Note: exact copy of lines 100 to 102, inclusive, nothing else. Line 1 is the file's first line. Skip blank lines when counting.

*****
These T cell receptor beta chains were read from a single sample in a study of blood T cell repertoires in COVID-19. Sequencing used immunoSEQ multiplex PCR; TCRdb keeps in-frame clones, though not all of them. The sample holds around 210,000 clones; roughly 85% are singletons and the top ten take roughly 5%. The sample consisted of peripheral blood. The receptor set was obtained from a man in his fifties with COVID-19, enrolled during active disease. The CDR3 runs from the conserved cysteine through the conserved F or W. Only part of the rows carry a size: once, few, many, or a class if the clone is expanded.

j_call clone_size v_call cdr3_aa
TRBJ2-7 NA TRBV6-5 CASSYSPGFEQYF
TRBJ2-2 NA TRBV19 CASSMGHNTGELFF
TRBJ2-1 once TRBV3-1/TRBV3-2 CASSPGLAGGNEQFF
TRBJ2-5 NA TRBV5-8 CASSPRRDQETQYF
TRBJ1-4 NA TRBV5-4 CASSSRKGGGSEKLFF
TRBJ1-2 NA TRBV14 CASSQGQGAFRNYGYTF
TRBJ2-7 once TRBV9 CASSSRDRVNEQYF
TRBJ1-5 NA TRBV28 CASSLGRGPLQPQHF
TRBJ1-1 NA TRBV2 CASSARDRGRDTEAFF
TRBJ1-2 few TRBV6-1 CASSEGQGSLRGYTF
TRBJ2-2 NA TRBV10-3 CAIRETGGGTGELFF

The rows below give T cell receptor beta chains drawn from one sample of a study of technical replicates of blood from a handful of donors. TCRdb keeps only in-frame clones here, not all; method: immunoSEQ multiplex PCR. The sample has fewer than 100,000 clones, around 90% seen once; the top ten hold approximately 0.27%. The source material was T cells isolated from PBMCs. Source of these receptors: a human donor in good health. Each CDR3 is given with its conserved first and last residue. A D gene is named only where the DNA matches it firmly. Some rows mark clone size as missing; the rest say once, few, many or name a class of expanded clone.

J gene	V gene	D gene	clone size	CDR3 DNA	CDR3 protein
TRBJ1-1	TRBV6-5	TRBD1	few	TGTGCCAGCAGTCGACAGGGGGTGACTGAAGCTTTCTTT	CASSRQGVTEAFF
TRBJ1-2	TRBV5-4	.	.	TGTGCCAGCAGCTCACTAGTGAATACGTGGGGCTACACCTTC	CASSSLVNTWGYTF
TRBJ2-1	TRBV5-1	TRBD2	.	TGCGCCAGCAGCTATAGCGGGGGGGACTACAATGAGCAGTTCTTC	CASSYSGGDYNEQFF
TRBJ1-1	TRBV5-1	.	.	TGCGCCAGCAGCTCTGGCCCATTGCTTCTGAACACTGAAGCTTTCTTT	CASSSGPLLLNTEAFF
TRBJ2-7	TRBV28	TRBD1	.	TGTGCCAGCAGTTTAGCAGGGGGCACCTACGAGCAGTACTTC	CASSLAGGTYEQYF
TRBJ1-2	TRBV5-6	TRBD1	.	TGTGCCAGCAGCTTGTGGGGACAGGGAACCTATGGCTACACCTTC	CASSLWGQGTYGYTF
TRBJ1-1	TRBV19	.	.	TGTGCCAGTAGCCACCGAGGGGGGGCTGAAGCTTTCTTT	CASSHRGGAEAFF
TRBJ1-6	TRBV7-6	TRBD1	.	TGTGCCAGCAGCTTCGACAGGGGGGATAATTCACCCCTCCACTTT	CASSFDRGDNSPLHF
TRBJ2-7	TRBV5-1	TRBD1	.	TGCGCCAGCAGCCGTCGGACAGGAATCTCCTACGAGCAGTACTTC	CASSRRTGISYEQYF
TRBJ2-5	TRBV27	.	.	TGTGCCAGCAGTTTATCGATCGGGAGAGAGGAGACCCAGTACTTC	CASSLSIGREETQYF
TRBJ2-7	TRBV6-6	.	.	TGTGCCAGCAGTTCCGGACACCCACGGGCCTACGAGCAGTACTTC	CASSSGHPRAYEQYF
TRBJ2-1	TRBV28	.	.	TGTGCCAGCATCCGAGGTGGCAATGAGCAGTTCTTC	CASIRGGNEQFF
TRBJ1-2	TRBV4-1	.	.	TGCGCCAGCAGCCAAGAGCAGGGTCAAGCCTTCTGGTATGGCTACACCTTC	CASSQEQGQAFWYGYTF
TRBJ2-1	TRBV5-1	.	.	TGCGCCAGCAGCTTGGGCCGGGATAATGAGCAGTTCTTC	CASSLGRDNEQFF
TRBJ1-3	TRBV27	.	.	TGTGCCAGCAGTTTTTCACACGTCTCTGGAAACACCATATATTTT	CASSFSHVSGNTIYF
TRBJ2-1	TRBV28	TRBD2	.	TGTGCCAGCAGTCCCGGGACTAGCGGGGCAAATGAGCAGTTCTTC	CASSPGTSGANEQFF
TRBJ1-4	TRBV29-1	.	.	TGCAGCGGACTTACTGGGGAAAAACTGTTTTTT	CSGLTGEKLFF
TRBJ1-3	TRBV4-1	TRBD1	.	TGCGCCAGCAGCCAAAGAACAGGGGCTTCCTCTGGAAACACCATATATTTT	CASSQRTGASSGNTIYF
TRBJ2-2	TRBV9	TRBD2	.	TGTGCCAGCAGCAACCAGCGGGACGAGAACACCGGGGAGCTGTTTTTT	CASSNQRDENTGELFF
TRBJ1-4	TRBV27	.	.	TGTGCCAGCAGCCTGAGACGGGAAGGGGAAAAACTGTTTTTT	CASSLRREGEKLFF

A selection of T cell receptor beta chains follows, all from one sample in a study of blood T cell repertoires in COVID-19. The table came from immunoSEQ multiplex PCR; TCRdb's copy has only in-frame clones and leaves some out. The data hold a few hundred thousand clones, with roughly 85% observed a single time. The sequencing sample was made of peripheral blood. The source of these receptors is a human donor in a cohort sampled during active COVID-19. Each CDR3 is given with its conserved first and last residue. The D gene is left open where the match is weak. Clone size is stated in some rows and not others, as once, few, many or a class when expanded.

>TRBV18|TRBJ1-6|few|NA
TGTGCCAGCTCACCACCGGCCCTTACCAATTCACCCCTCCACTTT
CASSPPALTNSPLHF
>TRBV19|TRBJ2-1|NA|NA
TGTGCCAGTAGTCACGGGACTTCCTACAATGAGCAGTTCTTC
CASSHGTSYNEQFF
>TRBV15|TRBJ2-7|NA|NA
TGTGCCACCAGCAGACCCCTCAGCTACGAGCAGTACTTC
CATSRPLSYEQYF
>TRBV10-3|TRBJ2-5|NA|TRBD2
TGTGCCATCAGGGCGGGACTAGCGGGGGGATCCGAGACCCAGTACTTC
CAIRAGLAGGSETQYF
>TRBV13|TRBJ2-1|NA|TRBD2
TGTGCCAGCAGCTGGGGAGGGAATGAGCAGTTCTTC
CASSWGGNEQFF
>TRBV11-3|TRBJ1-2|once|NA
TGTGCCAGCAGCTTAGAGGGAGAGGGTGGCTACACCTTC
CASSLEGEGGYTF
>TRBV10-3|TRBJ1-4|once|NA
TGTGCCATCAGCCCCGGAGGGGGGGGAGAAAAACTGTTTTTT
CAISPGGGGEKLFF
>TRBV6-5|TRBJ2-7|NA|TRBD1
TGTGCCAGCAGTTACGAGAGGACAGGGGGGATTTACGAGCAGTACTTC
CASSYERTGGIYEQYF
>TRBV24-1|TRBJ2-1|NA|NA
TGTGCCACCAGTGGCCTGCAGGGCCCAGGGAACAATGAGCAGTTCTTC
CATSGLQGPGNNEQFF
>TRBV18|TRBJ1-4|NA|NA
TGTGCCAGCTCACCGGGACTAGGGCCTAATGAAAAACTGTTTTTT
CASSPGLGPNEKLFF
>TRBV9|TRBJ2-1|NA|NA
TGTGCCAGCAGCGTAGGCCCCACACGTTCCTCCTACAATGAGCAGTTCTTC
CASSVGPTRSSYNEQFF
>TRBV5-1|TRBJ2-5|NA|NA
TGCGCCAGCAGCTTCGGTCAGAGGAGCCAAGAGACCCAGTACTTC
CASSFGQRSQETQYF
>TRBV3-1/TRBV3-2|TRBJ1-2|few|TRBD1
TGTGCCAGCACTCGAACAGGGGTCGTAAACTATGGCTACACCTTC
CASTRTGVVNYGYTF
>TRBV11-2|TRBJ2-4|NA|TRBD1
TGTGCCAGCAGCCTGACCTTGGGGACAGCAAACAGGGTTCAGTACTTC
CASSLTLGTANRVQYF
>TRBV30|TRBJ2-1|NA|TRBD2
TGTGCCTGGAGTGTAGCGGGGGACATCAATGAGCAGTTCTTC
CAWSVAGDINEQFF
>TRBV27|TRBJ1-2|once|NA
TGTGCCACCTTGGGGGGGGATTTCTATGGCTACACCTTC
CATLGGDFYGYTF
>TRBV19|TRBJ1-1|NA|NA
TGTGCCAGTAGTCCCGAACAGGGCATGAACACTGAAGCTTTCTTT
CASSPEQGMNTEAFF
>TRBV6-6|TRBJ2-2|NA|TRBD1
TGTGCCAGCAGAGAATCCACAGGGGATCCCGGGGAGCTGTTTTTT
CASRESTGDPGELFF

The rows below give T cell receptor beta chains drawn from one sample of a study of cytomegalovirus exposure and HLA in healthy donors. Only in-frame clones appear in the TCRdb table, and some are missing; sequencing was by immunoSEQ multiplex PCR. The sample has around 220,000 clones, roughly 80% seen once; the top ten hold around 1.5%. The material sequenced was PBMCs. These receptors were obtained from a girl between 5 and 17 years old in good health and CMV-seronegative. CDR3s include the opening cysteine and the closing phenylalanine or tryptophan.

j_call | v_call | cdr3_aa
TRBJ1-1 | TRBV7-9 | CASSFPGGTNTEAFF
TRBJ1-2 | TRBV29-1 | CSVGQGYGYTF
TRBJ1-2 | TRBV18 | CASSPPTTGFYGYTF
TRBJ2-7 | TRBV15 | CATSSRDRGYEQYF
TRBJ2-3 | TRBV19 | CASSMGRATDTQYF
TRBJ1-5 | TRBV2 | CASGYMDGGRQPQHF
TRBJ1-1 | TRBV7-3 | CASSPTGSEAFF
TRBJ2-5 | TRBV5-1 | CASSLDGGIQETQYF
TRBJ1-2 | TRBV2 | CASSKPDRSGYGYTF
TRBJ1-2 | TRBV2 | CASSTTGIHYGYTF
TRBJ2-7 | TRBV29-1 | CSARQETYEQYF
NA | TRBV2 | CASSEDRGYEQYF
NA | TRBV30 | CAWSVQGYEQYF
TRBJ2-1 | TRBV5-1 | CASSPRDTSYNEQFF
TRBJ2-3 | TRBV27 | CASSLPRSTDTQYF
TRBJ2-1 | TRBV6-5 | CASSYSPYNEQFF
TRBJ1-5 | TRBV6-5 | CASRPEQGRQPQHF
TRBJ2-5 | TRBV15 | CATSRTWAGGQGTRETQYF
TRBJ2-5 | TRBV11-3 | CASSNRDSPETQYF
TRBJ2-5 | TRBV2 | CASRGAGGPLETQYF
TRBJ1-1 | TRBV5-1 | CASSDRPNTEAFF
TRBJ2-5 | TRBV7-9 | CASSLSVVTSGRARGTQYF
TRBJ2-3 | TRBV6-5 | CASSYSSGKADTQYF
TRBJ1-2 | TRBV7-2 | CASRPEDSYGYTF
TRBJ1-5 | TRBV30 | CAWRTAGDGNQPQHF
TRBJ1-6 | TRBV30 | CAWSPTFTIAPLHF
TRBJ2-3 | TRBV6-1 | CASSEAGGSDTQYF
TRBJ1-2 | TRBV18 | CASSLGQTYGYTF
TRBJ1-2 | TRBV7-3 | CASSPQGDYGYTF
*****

TRBJ2-5 | TRBV5-1 | CASSLDGGIQETQYF
TRBJ1-2 | TRBV2 | CASSKPDRSGYGYTF
TRBJ1-2 | TRBV2 | CASSTTGIHYGYTF